Despite having police liaison officers who specialise in LGBTI issues, contemporary research indicates that the majority of LGBTI communities still avoid contacting police even if they are victims of domestic violence (DV) or crimes.
During the period of September to November 2017, the author attended seven police departments and fifteen community support organisations throughout the USA, Canada, UK and the Netherlands to gain an insight into issues surrounding DV in LGBTI communities and the strategies used to improve the way in which police respond to the issue, develop connections with support agencies, and enable front line police to have more meaningful and effective interactions with LGBTI communities. The author interviewed a number of experts in this field and heard them speak of their concerns relating to the extent of DV in LGBTI communities, the underreporting of these experiences in these communities, and the impact that it is having on victims and families.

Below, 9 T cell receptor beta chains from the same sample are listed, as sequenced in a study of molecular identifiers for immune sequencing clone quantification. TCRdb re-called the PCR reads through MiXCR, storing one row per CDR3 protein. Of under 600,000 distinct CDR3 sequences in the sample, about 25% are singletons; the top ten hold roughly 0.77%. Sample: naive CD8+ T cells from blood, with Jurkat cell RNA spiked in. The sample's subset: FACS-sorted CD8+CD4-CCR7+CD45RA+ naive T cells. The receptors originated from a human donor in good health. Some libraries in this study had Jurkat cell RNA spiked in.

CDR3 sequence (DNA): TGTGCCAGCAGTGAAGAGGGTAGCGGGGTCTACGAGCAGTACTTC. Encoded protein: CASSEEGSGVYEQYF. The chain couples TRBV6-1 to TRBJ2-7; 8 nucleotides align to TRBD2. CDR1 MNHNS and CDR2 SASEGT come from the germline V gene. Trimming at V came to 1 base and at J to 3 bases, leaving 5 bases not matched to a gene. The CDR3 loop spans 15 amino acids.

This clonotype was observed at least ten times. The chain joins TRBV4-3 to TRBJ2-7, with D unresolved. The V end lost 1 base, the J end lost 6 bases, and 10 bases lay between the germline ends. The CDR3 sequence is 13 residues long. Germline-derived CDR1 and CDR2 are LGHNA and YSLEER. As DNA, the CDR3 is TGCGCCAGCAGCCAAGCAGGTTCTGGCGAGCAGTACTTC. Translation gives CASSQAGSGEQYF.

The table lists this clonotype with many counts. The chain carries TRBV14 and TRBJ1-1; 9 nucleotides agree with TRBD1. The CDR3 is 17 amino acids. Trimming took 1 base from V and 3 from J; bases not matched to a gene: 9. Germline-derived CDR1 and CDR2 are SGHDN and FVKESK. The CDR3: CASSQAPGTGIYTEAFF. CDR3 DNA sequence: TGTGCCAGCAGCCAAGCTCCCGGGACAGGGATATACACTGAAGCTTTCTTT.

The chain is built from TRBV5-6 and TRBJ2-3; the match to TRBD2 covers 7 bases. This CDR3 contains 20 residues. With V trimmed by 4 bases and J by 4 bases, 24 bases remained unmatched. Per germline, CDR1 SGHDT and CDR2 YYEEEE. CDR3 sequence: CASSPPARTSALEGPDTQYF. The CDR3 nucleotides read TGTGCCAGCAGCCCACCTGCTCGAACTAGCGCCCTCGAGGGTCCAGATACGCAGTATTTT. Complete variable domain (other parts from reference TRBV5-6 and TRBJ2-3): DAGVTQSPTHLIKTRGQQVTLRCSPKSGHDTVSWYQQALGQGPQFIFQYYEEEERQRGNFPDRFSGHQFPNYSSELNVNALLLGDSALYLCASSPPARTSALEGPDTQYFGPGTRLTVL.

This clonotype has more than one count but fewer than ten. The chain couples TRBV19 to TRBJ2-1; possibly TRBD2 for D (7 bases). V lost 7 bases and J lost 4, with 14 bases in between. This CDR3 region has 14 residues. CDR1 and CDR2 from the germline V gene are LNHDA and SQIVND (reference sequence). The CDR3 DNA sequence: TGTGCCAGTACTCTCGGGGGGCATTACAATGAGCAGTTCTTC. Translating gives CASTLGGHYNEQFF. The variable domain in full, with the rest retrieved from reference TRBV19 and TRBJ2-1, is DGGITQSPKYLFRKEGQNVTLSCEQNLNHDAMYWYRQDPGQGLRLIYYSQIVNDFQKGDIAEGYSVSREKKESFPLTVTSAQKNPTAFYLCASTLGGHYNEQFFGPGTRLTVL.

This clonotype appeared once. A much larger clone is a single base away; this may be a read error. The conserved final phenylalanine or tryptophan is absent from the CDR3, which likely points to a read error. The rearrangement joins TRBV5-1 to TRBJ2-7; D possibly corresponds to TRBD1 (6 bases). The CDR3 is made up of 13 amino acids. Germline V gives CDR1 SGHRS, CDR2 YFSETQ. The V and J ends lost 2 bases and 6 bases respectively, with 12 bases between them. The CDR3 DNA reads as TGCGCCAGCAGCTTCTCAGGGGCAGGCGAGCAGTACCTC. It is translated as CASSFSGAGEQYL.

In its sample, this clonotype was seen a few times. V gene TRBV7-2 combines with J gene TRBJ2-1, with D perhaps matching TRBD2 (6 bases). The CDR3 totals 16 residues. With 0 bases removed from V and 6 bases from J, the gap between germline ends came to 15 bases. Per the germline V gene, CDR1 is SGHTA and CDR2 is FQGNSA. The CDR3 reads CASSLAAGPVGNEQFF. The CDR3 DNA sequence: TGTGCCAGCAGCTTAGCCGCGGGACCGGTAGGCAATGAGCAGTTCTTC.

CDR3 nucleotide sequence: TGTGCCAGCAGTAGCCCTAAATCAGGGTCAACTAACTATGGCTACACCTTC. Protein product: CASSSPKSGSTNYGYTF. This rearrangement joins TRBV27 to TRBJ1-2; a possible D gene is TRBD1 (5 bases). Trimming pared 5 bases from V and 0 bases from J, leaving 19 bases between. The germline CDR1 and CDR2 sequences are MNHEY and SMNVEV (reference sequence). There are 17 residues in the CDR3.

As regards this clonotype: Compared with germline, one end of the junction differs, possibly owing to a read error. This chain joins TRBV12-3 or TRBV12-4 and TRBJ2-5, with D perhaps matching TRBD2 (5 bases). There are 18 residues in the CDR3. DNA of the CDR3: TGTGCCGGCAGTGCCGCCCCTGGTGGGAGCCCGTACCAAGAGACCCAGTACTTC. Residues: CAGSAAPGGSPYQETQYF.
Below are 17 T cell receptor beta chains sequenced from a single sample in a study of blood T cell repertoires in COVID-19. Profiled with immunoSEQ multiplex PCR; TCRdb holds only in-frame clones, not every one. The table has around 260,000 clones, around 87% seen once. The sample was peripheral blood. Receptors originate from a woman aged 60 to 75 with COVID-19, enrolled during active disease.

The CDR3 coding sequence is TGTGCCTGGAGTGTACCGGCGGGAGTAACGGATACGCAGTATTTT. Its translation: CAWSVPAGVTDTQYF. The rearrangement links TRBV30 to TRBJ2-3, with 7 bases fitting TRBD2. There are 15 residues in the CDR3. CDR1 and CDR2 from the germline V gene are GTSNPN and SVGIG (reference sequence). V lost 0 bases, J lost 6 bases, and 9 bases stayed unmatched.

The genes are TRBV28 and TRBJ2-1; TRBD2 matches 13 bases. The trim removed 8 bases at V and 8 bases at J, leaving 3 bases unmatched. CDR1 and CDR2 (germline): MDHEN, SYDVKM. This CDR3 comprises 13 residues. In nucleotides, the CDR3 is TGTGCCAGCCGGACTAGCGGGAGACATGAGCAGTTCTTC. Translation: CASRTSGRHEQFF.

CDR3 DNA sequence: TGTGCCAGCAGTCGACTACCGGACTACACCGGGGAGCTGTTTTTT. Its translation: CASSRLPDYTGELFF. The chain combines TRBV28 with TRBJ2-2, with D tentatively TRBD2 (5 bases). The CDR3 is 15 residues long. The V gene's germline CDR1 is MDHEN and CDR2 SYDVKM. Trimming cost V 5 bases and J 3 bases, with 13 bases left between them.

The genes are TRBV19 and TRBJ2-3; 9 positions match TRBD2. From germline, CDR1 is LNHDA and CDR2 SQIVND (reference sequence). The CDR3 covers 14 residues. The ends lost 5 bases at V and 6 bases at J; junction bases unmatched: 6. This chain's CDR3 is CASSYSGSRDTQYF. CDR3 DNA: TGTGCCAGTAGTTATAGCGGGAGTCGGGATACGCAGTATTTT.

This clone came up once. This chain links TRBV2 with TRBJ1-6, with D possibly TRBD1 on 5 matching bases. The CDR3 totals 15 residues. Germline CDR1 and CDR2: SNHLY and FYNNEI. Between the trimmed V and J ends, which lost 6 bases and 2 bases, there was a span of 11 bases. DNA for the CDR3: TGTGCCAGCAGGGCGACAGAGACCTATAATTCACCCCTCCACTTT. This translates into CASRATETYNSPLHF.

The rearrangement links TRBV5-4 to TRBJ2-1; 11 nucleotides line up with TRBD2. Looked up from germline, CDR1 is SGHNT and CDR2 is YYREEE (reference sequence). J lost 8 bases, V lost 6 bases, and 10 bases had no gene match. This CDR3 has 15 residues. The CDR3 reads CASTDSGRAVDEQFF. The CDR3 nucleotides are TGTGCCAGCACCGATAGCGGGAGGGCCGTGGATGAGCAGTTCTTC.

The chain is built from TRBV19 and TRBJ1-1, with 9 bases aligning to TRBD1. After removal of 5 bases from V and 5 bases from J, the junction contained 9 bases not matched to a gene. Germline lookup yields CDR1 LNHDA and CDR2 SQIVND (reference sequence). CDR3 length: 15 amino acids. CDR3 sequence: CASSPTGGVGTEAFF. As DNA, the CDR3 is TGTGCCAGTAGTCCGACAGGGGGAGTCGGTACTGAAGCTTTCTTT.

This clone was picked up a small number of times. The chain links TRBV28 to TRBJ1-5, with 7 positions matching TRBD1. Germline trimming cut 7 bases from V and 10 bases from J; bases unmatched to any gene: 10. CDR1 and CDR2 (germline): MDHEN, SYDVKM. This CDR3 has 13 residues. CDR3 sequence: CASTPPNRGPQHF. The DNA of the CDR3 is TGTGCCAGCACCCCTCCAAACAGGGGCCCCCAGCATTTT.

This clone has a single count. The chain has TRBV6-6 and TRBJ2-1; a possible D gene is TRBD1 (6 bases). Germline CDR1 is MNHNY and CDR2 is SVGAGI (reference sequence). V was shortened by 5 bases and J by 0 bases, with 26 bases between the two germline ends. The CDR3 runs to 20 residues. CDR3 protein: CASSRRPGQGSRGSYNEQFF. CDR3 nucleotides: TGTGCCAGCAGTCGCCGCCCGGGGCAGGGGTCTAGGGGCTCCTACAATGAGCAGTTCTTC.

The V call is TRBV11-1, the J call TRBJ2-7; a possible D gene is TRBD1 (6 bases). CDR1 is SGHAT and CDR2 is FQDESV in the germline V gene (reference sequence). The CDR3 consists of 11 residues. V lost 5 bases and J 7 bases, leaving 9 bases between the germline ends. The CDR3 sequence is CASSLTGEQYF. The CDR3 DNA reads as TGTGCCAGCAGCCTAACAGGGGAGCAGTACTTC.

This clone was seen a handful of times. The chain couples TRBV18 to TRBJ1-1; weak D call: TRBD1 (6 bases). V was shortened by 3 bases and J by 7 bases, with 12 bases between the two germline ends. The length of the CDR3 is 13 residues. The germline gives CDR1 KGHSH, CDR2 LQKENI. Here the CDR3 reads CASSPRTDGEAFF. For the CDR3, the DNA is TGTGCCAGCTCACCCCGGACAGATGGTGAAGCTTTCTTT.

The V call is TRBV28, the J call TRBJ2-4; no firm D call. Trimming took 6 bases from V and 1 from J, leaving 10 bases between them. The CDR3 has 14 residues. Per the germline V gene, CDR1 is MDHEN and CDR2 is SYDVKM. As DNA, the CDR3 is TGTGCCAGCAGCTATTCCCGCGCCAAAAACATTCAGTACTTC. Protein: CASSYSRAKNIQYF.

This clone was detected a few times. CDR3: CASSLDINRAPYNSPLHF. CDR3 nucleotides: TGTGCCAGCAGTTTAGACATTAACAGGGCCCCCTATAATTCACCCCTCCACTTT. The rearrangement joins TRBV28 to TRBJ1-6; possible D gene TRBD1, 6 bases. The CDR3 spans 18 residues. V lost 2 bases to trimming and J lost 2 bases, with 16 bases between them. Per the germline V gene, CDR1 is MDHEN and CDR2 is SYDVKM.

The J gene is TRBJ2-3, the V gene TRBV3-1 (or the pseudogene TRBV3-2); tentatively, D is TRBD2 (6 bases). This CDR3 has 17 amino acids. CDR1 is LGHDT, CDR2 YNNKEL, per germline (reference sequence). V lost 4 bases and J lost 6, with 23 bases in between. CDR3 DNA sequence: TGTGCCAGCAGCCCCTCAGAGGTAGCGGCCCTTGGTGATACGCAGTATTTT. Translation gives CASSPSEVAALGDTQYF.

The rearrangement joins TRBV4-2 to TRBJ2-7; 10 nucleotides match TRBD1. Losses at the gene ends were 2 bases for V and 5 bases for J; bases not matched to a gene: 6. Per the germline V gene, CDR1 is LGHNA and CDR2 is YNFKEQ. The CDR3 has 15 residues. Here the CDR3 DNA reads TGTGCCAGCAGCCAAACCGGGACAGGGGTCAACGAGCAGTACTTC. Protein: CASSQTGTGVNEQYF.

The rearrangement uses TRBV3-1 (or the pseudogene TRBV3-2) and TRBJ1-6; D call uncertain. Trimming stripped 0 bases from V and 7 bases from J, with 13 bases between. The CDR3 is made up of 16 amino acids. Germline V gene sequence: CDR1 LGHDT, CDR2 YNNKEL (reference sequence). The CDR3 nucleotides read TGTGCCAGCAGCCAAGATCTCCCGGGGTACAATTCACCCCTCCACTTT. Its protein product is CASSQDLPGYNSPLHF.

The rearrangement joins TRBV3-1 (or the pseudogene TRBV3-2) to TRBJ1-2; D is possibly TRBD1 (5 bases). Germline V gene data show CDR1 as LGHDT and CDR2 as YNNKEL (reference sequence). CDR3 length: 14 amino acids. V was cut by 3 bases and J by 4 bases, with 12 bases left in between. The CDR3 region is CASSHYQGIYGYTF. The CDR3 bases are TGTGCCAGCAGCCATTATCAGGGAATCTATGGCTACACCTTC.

It was identified that people in LGBTI communities may not identify themselves as being in a DV relationship, as DV is most often seen as a problem of heterosexual relationships with men abusing women. LGBTI people are less likely to see themselves as experiencing abuse or being an abuser if they cannot identify with the portrayed characteristics of domestic violence within the public eye, and therefore do not believe that support is available to them. There is often a belief that they will not be taken seriously or believed by police, or will not be treated appropriately or respectfully.
This report and recommendations will provide an insight into DV in LGBTI communities, barriers to reporting, police strategies used to combat DV, and ways to enable members of LGBTI communities to confidently seek support from police or other community support agencies.